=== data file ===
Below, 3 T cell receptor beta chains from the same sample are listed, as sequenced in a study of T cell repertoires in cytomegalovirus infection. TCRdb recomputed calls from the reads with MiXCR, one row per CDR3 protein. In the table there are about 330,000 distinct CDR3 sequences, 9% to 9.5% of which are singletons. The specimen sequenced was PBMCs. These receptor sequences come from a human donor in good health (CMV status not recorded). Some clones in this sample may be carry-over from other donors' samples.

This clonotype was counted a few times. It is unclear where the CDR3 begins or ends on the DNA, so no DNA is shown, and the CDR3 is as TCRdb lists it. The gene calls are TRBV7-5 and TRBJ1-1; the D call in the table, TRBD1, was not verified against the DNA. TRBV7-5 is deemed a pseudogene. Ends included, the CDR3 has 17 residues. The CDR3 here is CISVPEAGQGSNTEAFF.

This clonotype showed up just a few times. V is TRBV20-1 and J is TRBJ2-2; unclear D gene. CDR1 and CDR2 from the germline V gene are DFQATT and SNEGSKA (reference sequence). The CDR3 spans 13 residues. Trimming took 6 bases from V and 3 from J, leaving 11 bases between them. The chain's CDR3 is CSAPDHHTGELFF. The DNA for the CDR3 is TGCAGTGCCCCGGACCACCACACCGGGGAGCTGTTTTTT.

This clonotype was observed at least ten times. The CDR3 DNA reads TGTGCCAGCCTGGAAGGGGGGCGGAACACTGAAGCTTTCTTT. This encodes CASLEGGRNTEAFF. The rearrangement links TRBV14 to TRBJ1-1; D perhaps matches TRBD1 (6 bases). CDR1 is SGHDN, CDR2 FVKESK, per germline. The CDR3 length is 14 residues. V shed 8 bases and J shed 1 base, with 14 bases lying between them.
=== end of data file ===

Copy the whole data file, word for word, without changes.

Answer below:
Below, 3 T cell receptor beta chains from the same sample are listed, as sequenced in a study of T cell repertoires in cytomegalovirus infection. TCRdb recomputed calls from the reads with MiXCR, one row per CDR3 protein. In the table there are about 330,000 distinct CDR3 sequences, 9% to 9.5% of which are singletons. The specimen sequenced was PBMCs. These receptor sequences come from a human donor in good health (CMV status not recorded). Some clones in this sample may be carry-over from other donors' samples.

This clonotype was counted a few times. It is unclear where the CDR3 begins or ends on the DNA, so no DNA is shown, and the CDR3 is as TCRdb lists it. The gene calls are TRBV7-5 and TRBJ1-1; the D call in the table, TRBD1, was not verified against the DNA. TRBV7-5 is deemed a pseudogene. Ends included, the CDR3 has 17 residues. The CDR3 here is CISVPEAGQGSNTEAFF.

This clonotype showed up just a few times. V is TRBV20-1 and J is TRBJ2-2; unclear D gene. CDR1 and CDR2 from the germline V gene are DFQATT and SNEGSKA (reference sequence). The CDR3 spans 13 residues. Trimming took 6 bases from V and 3 from J, leaving 11 bases between them. The chain's CDR3 is CSAPDHHTGELFF. The DNA for the CDR3 is TGCAGTGCCCCGGACCACCACACCGGGGAGCTGTTTTTT.

This clonotype was observed at least ten times. The CDR3 DNA reads TGTGCCAGCCTGGAAGGGGGGCGGAACACTGAAGCTTTCTTT. This encodes CASLEGGRNTEAFF. The rearrangement links TRBV14 to TRBJ1-1; D perhaps matches TRBD1 (6 bases). CDR1 is SGHDN, CDR2 FVKESK, per germline. The CDR3 length is 14 residues. V shed 8 bases and J shed 1 base, with 14 bases lying between them.